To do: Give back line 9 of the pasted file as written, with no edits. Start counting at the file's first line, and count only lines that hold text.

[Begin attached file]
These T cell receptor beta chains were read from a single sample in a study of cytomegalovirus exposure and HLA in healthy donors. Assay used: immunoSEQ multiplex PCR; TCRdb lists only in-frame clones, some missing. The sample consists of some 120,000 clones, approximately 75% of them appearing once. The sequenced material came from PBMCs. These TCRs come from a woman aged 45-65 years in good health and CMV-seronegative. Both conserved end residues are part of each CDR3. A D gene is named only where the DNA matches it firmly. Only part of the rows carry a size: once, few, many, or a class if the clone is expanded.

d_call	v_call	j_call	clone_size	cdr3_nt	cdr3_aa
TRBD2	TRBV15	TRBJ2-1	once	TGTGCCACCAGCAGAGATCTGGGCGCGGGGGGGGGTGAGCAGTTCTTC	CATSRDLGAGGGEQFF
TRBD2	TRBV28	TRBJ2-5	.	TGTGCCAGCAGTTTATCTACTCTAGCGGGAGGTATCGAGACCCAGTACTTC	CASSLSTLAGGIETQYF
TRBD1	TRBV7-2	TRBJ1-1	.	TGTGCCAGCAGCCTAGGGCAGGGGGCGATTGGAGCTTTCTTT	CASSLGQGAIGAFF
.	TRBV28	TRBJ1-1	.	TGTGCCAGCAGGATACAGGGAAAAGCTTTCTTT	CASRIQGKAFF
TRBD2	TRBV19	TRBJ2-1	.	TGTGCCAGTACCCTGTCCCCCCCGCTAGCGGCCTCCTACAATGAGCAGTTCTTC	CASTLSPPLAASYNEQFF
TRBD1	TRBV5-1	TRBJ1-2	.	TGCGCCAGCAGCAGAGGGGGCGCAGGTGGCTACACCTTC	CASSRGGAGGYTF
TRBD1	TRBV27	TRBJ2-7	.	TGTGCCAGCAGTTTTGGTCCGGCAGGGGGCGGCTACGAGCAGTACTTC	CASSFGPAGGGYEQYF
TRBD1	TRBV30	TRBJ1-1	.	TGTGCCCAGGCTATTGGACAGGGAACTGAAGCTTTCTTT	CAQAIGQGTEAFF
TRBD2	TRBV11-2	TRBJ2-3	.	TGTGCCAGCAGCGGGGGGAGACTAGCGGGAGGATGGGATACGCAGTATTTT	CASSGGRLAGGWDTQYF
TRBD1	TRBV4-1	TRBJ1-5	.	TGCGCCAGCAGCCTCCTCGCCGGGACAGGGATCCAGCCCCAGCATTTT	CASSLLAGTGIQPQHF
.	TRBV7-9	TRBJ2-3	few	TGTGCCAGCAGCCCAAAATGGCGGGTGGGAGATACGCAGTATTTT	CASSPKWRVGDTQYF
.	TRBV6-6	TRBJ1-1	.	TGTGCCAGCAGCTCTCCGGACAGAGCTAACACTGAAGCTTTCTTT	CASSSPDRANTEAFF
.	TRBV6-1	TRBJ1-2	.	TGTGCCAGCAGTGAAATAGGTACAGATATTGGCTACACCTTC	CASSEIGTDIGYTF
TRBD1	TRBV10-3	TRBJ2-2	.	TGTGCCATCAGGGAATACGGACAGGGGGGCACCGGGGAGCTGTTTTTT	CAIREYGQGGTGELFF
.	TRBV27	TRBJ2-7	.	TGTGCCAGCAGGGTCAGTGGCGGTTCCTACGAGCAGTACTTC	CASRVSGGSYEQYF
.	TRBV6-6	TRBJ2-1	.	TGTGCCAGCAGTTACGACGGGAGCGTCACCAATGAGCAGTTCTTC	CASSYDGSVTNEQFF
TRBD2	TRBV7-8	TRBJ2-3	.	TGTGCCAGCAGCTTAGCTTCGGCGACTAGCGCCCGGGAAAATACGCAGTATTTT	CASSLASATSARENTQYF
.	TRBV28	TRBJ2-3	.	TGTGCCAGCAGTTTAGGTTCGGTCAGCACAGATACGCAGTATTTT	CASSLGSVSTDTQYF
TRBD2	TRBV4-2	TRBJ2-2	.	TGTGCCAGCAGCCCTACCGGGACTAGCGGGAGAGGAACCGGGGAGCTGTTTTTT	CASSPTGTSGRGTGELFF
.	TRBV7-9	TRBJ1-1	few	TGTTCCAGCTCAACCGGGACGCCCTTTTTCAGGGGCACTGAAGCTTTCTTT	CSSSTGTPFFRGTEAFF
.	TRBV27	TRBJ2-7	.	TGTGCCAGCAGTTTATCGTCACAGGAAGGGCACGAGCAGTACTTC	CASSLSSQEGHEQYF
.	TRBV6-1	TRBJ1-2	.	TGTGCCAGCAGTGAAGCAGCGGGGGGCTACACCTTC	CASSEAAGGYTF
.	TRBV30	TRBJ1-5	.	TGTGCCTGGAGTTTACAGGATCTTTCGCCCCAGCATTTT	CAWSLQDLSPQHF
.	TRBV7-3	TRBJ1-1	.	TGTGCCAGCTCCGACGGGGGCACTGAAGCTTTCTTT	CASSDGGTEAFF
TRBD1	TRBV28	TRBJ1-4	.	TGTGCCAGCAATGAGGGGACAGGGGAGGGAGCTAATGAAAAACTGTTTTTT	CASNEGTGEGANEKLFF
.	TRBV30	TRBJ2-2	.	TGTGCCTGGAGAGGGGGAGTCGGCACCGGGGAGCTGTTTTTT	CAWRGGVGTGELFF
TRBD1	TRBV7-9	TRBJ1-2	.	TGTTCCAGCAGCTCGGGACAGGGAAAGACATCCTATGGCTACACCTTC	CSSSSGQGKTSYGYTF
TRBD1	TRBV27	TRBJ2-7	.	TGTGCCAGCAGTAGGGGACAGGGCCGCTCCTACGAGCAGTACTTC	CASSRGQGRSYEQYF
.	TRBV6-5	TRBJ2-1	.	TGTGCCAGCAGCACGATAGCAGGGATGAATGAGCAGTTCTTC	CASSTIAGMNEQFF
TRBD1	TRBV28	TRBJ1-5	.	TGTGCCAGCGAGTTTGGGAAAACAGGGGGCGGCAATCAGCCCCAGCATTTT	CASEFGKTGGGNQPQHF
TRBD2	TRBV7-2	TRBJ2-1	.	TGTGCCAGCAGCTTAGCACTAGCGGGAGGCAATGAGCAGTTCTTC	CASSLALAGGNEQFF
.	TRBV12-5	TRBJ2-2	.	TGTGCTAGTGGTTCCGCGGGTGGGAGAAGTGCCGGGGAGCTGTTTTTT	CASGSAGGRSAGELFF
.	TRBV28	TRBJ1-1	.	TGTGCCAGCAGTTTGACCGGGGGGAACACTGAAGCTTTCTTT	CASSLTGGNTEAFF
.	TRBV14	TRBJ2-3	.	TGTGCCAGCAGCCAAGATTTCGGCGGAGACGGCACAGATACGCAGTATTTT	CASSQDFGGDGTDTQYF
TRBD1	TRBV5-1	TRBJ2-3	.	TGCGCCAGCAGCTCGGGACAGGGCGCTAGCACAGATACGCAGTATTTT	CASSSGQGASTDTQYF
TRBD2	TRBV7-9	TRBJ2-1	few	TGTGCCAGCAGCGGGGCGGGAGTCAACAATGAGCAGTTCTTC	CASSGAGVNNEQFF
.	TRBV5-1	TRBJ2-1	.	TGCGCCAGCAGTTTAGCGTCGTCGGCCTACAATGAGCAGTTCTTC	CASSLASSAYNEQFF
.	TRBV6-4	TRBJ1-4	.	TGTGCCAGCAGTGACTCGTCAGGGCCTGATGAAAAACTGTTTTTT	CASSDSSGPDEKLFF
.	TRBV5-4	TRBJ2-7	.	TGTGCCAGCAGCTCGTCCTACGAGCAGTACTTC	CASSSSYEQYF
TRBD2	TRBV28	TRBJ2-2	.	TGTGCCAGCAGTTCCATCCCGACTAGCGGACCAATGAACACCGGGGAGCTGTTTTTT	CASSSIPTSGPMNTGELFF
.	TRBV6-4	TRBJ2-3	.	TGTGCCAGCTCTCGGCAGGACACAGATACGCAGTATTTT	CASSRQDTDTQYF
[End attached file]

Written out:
TRBD1	TRBV27	TRBJ2-7	.	TGTGCCAGCAGTTTTGGTCCGGCAGGGGGCGGCTACGAGCAGTACTTC	CASSFGPAGGGYEQYF